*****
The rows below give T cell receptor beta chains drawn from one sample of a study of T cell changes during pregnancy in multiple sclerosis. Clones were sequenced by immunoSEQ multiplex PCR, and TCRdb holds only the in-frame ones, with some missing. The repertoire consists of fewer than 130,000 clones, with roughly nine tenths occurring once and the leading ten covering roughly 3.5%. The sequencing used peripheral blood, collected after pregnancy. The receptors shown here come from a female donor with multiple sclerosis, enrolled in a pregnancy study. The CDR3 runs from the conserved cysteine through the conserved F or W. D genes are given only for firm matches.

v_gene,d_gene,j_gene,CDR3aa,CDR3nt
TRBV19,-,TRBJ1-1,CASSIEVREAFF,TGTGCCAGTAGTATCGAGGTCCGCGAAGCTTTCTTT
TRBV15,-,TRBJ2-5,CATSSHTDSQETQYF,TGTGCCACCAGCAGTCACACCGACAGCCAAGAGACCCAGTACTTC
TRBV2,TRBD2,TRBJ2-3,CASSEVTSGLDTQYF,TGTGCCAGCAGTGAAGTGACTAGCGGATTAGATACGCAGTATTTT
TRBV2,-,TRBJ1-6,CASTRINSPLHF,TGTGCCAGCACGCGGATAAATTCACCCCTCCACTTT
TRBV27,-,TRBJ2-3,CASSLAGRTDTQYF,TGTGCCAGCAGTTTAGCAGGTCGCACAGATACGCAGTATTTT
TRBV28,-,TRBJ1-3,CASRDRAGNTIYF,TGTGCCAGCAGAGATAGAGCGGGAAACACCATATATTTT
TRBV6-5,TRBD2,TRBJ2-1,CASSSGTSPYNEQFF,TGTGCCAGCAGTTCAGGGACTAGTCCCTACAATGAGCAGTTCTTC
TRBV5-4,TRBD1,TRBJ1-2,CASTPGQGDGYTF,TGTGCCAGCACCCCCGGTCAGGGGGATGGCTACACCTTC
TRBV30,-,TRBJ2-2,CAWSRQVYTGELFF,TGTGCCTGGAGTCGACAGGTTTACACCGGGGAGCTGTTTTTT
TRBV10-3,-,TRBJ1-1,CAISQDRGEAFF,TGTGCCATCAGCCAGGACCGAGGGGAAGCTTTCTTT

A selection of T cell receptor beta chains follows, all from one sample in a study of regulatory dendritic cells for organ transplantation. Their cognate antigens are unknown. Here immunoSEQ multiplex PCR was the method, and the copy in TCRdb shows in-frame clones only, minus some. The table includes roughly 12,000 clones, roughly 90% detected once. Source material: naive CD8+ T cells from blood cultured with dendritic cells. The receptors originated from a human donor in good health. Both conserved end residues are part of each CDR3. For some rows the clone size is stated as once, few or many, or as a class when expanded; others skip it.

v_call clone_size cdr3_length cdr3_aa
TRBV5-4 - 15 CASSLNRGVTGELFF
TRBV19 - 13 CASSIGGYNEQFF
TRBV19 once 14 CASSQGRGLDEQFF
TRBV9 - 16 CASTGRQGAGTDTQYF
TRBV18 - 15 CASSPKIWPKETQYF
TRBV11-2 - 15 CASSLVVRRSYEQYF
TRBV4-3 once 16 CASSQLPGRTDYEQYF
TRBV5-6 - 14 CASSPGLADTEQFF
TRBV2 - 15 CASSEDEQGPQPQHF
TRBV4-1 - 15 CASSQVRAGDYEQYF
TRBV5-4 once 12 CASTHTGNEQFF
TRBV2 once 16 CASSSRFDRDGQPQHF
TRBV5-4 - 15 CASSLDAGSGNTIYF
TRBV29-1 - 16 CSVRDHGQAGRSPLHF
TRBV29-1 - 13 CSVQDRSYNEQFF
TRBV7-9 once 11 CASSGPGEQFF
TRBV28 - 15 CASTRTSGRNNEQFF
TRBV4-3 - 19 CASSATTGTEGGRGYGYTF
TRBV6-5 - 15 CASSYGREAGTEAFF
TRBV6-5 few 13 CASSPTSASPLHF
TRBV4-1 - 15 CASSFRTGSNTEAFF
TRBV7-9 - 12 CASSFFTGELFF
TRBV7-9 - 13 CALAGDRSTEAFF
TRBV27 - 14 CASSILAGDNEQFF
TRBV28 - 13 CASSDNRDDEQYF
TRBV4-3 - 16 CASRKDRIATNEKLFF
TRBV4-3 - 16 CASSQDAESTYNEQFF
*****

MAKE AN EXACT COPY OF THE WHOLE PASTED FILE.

The rows below give T cell receptor beta chains drawn from one sample of a study of T cell changes during pregnancy in multiple sclerosis. Clones were sequenced by immunoSEQ multiplex PCR, and TCRdb holds only the in-frame ones, with some missing. The repertoire consists of fewer than 130,000 clones, with roughly nine tenths occurring once and the leading ten covering roughly 3.5%. The sequencing used peripheral blood, collected after pregnancy. The receptors shown here come from a female donor with multiple sclerosis, enrolled in a pregnancy study. The CDR3 runs from the conserved cysteine through the conserved F or W. D genes are given only for firm matches.

v_gene,d_gene,j_gene,CDR3aa,CDR3nt
TRBV19,-,TRBJ1-1,CASSIEVREAFF,TGTGCCAGTAGTATCGAGGTCCGCGAAGCTTTCTTT
TRBV15,-,TRBJ2-5,CATSSHTDSQETQYF,TGTGCCACCAGCAGTCACACCGACAGCCAAGAGACCCAGTACTTC
TRBV2,TRBD2,TRBJ2-3,CASSEVTSGLDTQYF,TGTGCCAGCAGTGAAGTGACTAGCGGATTAGATACGCAGTATTTT
TRBV2,-,TRBJ1-6,CASTRINSPLHF,TGTGCCAGCACGCGGATAAATTCACCCCTCCACTTT
TRBV27,-,TRBJ2-3,CASSLAGRTDTQYF,TGTGCCAGCAGTTTAGCAGGTCGCACAGATACGCAGTATTTT
TRBV28,-,TRBJ1-3,CASRDRAGNTIYF,TGTGCCAGCAGAGATAGAGCGGGAAACACCATATATTTT
TRBV6-5,TRBD2,TRBJ2-1,CASSSGTSPYNEQFF,TGTGCCAGCAGTTCAGGGACTAGTCCCTACAATGAGCAGTTCTTC
TRBV5-4,TRBD1,TRBJ1-2,CASTPGQGDGYTF,TGTGCCAGCACCCCCGGTCAGGGGGATGGCTACACCTTC
TRBV30,-,TRBJ2-2,CAWSRQVYTGELFF,TGTGCCTGGAGTCGACAGGTTTACACCGGGGAGCTGTTTTTT
TRBV10-3,-,TRBJ1-1,CAISQDRGEAFF,TGTGCCATCAGCCAGGACCGAGGGGAAGCTTTCTTT

A selection of T cell receptor beta chains follows, all from one sample in a study of regulatory dendritic cells for organ transplantation. Their cognate antigens are unknown. Here immunoSEQ multiplex PCR was the method, and the copy in TCRdb shows in-frame clones only, minus some. The table includes roughly 12,000 clones, roughly 90% detected once. Source material: naive CD8+ T cells from blood cultured with dendritic cells. The receptors originated from a human donor in good health. Both conserved end residues are part of each CDR3. For some rows the clone size is stated as once, few or many, or as a class when expanded; others skip it.

v_call clone_size cdr3_length cdr3_aa
TRBV5-4 - 15 CASSLNRGVTGELFF
TRBV19 - 13 CASSIGGYNEQFF
TRBV19 once 14 CASSQGRGLDEQFF
TRBV9 - 16 CASTGRQGAGTDTQYF
TRBV18 - 15 CASSPKIWPKETQYF
TRBV11-2 - 15 CASSLVVRRSYEQYF
TRBV4-3 once 16 CASSQLPGRTDYEQYF
TRBV5-6 - 14 CASSPGLADTEQFF
TRBV2 - 15 CASSEDEQGPQPQHF
TRBV4-1 - 15 CASSQVRAGDYEQYF
TRBV5-4 once 12 CASTHTGNEQFF
TRBV2 once 16 CASSSRFDRDGQPQHF
TRBV5-4 - 15 CASSLDAGSGNTIYF
TRBV29-1 - 16 CSVRDHGQAGRSPLHF
TRBV29-1 - 13 CSVQDRSYNEQFF
TRBV7-9 once 11 CASSGPGEQFF
TRBV28 - 15 CASTRTSGRNNEQFF
TRBV4-3 - 19 CASSATTGTEGGRGYGYTF
TRBV6-5 - 15 CASSYGREAGTEAFF
TRBV6-5 few 13 CASSPTSASPLHF
TRBV4-1 - 15 CASSFRTGSNTEAFF
TRBV7-9 - 12 CASSFFTGELFF
TRBV7-9 - 13 CALAGDRSTEAFF
TRBV27 - 14 CASSILAGDNEQFF
TRBV28 - 13 CASSDNRDDEQYF
TRBV4-3 - 16 CASRKDRIATNEKLFF
TRBV4-3 - 16 CASSQDAESTYNEQFF